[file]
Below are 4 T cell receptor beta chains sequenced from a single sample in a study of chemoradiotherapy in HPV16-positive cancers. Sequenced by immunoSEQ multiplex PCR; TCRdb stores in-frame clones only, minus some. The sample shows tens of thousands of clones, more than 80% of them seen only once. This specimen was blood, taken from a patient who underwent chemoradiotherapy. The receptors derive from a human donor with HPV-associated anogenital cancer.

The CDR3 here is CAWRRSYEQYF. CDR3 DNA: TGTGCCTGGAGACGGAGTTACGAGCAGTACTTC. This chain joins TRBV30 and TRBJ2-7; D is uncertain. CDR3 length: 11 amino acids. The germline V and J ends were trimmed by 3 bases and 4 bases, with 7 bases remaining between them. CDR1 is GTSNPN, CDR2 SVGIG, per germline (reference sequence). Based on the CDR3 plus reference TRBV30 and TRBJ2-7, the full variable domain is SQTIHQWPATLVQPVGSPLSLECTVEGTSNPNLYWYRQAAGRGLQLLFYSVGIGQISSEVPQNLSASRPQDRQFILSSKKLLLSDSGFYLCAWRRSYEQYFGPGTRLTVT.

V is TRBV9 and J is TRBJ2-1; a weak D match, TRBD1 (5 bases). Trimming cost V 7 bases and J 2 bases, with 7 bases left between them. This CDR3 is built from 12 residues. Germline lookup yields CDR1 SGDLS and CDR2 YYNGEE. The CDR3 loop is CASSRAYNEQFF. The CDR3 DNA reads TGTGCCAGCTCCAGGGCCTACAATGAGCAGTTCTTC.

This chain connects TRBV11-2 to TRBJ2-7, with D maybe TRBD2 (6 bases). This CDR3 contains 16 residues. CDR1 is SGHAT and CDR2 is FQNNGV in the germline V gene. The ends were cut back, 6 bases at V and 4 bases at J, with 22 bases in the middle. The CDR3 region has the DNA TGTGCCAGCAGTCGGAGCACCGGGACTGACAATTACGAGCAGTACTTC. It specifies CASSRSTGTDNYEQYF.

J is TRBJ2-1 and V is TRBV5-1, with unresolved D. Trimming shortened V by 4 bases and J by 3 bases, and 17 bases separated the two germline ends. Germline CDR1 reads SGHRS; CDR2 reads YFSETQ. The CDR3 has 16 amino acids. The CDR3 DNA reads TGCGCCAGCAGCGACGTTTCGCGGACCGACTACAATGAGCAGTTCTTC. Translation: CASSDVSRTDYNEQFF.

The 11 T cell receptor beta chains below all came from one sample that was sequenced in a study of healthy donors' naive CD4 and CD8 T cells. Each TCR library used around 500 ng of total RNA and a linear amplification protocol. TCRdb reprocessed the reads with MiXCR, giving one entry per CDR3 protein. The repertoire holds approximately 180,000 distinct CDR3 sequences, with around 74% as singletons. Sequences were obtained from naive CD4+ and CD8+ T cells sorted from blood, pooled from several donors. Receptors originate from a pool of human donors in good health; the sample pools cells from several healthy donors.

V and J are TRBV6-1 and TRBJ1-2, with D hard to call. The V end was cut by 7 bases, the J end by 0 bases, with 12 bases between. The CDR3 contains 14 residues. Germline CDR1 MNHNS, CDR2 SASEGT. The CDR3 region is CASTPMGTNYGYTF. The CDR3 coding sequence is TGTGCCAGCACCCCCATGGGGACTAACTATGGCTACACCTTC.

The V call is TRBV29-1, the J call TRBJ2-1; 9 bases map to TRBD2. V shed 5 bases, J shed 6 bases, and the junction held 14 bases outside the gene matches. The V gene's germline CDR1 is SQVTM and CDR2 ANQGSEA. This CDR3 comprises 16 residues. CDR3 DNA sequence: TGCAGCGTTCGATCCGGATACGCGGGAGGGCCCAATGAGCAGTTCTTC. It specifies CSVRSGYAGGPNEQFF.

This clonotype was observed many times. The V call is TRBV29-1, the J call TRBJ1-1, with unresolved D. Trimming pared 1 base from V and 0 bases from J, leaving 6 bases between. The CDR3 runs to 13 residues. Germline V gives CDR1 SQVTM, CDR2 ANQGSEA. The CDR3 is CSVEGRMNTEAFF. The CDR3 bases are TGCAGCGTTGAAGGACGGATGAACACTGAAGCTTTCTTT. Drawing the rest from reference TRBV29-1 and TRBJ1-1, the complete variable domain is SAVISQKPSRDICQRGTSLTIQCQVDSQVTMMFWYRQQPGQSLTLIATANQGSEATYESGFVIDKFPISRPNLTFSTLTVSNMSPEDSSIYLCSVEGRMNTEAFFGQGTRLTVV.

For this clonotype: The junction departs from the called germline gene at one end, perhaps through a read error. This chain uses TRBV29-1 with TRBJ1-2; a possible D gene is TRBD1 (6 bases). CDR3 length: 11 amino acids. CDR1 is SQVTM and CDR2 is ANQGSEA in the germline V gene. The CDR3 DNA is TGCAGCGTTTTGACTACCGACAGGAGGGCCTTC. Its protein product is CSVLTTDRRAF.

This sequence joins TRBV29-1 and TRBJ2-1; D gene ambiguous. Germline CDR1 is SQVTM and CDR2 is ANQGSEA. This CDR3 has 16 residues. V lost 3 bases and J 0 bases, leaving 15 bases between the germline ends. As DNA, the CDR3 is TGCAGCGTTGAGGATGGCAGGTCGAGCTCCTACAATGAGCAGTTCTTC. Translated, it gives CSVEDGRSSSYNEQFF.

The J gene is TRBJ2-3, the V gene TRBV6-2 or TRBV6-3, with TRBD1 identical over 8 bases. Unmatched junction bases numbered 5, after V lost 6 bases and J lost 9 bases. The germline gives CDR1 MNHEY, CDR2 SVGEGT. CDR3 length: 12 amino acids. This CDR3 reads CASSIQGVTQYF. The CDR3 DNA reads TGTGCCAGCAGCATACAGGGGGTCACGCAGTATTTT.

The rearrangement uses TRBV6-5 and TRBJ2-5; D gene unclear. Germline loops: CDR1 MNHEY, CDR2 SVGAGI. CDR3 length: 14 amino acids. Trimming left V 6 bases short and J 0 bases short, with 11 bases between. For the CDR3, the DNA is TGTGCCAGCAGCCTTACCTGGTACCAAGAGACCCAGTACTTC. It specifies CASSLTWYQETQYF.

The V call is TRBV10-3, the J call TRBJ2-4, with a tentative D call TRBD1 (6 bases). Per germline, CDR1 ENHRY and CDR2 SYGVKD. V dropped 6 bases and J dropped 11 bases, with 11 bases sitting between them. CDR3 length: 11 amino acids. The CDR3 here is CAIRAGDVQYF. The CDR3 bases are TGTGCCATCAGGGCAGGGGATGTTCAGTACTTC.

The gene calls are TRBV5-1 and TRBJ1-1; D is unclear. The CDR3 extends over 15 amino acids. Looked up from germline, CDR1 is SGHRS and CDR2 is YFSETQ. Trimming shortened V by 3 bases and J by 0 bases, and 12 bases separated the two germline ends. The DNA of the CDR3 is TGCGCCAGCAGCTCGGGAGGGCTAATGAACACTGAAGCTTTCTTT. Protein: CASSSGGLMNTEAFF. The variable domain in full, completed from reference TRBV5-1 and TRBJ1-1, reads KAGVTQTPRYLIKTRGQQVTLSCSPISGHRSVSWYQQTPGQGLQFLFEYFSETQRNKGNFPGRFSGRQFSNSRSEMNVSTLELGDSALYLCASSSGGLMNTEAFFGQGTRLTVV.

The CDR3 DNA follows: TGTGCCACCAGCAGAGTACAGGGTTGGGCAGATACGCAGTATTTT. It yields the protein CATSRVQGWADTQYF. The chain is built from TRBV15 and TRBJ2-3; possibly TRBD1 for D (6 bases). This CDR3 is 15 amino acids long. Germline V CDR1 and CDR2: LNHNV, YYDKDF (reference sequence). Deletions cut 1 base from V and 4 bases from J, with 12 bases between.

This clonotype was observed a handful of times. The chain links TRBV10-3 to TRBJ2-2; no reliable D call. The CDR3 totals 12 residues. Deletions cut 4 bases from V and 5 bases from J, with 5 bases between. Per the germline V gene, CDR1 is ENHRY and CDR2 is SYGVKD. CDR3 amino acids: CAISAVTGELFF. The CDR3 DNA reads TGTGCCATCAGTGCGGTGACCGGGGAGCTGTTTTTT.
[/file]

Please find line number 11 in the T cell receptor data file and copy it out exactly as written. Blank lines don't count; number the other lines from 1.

This sequence joins TRBV29-1 and TRBJ2-1; D gene ambiguous. Germline CDR1 is SQVTM and CDR2 is ANQGSEA. This CDR3 has 16 residues. V lost 3 bases and J 0 bases, leaving 15 bases between the germline ends. As DNA, the CDR3 is TGCAGCGTTGAGGATGGCAGGTCGAGCTCCTACAATGAGCAGTTCTTC. Translated, it gives CSVEDGRSSSYNEQFF.